I took Uber from downtown St. Louis to the airport and engaged in a fascinating conversation with my African American Uber driver, named Alex, about the state of racism in the St. Louis area. As we were nearing the airport I noticed on his GPS that Ferguson is near the airport. I asked Alex if he would be willing to give me a tour of Ferguson. He agreed.
As we were approaching Ferguson, images of a city in flames, riots, tears, and protests filled my mind. Then I remembered all that happened this time last year. Wow. Not sure what I’d see, I tried to prepare myself.
I sure wasn’t prepared for what I saw. Upon entering Ferguson I was greeted by a quaint wooden sign with engraved colorful flowers next to the words “Welcome to Ferguson” in swirly cursive as if it were a sign for a floral shop. The sign was set in front of a nice looking CVS on a busy street corner that looked like every other busy intersection in America.
As Alex took me further into the city, I was transported to idillic “Main Street USA.” Beautiful Christmas lights graced lampposts and store fronts. Wine bars and consignment shops lined the streets. There were few signs of the chaos that unfolded this time last year; just a couple new construction sites where buildings were burned down during the protests. Was this really the same Ferguson? Was it true that Michael Brown was killed blocks from this place?
I had a feeling that things weren’t as they seemed. Sure enough, they’re not. One block away from the twinkling lights and quaint shops, I was greeted by dilapidated homes and poverty; mostly black poverty. Alex told me most the store owners on the main street were white and despite what is seen on the news, Ferguson has a large, white, blue collar middle class. Alex also told me that most middle class white families send their children to schools outside of Ferguson.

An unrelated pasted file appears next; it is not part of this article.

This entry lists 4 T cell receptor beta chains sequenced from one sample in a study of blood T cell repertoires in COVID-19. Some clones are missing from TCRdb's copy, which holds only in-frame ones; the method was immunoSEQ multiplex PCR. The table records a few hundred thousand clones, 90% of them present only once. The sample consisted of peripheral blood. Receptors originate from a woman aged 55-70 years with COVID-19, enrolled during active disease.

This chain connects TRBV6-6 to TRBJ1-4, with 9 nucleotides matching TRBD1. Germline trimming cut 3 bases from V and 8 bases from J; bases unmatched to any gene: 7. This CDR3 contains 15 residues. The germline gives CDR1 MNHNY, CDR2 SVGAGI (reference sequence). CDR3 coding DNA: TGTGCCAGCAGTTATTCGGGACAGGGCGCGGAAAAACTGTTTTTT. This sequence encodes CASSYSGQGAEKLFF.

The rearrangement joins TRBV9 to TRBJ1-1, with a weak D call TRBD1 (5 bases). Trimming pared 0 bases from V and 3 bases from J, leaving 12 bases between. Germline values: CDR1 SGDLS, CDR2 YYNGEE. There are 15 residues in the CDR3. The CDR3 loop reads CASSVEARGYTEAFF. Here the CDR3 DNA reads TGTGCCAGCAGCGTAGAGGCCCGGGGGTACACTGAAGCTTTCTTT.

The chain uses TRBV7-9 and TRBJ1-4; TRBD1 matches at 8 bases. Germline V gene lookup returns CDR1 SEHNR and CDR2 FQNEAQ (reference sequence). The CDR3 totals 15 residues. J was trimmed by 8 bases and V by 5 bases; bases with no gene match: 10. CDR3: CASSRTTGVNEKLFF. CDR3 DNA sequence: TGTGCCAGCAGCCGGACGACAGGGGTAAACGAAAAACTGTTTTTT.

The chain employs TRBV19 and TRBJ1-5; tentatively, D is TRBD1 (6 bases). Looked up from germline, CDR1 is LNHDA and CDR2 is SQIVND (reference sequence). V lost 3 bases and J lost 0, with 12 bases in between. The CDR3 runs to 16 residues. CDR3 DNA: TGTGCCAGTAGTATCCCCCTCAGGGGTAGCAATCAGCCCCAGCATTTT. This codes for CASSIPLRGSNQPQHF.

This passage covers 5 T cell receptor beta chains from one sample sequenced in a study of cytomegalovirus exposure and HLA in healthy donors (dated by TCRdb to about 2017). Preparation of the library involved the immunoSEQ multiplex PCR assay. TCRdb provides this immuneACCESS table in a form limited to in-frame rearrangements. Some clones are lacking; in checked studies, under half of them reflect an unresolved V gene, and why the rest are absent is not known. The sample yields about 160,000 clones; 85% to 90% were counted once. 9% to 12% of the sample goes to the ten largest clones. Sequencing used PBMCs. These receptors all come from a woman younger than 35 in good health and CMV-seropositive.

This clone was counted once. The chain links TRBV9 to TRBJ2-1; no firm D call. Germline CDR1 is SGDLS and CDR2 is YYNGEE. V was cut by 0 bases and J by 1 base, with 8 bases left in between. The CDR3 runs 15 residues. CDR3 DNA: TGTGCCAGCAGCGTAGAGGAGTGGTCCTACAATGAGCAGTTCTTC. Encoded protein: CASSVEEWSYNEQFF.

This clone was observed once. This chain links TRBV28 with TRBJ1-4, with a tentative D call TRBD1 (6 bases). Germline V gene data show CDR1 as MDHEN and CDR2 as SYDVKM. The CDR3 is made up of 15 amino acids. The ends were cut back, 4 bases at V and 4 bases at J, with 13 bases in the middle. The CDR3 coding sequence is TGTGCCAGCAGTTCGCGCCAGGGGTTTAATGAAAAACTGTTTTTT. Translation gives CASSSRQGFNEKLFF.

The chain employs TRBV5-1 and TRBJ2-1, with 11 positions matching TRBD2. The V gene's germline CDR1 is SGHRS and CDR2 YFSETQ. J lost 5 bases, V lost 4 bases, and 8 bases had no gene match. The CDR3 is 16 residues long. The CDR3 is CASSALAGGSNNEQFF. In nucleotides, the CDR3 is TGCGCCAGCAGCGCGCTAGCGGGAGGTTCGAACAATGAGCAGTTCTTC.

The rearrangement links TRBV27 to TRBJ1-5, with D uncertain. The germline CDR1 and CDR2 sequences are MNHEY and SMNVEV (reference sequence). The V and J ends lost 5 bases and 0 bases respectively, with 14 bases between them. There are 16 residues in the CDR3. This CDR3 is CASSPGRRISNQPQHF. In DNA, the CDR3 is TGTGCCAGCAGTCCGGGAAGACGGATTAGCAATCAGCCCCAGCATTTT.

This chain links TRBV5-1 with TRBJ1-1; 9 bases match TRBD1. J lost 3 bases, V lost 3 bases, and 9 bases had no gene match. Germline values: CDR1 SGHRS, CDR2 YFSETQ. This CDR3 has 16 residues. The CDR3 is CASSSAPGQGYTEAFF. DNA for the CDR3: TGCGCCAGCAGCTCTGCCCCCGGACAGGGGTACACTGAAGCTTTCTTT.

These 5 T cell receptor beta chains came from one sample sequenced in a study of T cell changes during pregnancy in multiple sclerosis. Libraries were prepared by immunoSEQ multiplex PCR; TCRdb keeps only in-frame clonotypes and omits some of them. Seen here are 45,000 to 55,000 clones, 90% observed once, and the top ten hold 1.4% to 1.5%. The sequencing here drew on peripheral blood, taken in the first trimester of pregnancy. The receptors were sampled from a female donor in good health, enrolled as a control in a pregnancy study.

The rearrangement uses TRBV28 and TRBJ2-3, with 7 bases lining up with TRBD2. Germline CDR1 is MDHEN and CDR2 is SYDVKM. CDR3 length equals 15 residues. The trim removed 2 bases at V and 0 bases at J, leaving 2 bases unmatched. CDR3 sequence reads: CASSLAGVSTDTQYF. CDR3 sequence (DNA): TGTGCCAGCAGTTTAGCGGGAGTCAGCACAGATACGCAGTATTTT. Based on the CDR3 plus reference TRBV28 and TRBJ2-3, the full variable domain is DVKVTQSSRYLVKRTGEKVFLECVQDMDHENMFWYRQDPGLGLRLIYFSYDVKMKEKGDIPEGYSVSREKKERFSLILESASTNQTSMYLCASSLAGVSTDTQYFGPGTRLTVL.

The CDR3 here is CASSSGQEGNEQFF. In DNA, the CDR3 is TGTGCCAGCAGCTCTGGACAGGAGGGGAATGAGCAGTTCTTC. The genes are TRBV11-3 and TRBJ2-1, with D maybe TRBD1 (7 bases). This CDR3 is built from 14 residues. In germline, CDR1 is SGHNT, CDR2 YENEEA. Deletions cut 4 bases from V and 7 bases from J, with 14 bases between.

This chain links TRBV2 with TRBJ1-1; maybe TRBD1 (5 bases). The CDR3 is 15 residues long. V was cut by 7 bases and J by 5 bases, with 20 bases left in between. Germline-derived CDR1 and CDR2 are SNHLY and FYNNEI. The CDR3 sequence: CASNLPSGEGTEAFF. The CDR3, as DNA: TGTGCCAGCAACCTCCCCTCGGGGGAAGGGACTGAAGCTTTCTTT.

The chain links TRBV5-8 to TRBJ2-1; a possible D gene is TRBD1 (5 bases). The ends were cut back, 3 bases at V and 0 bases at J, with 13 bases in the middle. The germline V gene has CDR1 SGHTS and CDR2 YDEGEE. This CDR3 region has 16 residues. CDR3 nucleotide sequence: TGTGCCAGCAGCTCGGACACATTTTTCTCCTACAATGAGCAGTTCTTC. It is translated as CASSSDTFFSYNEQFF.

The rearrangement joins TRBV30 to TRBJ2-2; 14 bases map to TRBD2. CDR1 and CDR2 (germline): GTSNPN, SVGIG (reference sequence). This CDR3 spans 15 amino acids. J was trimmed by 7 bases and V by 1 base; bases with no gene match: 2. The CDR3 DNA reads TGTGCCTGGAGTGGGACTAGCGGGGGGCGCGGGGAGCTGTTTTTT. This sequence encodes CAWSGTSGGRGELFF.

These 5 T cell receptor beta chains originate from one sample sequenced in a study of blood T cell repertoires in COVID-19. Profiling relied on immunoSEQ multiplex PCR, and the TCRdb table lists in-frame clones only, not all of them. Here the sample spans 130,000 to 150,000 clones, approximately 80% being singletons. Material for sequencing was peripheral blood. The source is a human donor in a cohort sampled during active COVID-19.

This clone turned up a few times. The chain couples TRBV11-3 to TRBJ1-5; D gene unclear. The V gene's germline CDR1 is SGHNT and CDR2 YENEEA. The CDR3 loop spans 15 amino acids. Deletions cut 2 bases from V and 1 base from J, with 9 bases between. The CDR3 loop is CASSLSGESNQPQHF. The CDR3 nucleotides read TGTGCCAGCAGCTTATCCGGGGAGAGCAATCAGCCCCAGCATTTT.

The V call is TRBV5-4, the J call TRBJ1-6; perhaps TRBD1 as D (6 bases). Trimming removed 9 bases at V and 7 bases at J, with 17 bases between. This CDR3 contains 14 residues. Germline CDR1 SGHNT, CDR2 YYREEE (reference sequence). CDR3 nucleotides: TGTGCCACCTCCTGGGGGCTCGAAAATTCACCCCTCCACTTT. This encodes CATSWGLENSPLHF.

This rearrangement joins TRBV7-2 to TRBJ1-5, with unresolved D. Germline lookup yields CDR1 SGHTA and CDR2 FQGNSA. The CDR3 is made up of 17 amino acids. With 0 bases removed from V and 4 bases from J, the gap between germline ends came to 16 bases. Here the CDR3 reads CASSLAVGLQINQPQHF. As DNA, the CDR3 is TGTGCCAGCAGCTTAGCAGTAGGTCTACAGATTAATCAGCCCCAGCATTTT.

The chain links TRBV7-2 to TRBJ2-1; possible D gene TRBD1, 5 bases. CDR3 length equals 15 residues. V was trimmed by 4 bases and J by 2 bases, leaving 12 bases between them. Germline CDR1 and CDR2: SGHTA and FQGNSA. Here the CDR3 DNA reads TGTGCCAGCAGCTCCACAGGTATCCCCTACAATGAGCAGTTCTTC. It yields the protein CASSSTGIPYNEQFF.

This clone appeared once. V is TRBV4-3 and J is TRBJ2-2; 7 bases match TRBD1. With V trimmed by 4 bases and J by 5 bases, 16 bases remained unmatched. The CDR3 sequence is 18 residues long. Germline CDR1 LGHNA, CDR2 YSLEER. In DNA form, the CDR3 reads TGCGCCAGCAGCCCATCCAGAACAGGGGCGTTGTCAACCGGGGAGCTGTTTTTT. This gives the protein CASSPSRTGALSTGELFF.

While things looked relatively peaceful, it was easy to sense a tension – a divide. Alex said that while tensions have eased, wounds have not been healed. He thinks it will only be a matter of time before something sets off the anger again.
Driving out of Ferguson, Alex pondered what could be done to heal the wounds. I did too.
I remembered that Christians all over the world are currently celebrating that God became flesh; Immanuel, God with us. Jesus entered into the brokenness of this world. He was born in a stinky stable among unclean animals. In a great twist of irony, the impoverished God Child, quickly became one of the richest around after receiving the gifts from the Magi. Jesus was born into the margins: the rich and the poor. God embodied the reality of both. The beauty of the incarnation is that God understands us because he became one of us.
I wonder what the incarnation could mean for Ferguson. From my limited perspective, it doesn’t seem like there is much incarnation happening; many impoverished black communities are living within feet from “Main Street USA” yet there is a deep chasm of injustice and racism between their communities and what many consider the American Dream. Author Miguel De La Torre suggests that ethics can only properly be practiced when done from the margins. For many many years, impoverished black communities have practiced their ethics in the midst of communities of privilege. What would it look like if privileged communities learned to practice their ethics from the position of the marginalized? What could change if we learned to incarnate love, empathy, and justice?
As a white male from Seattle, I will never fully understand what it is like to be a black male from Ferguson. But Jesus teaches me to learn from people like Alex. To listen his story and to stand with him.
Leaving St. Louis and Ferguson I find the cry of the biblical prophet Amos near to my heart. “Let justice roll on like a river, righteousness like a never-failing stream” – Amos 5:4
Thank you Alex for showing me your community and thank you Ferguson for being a great teacher.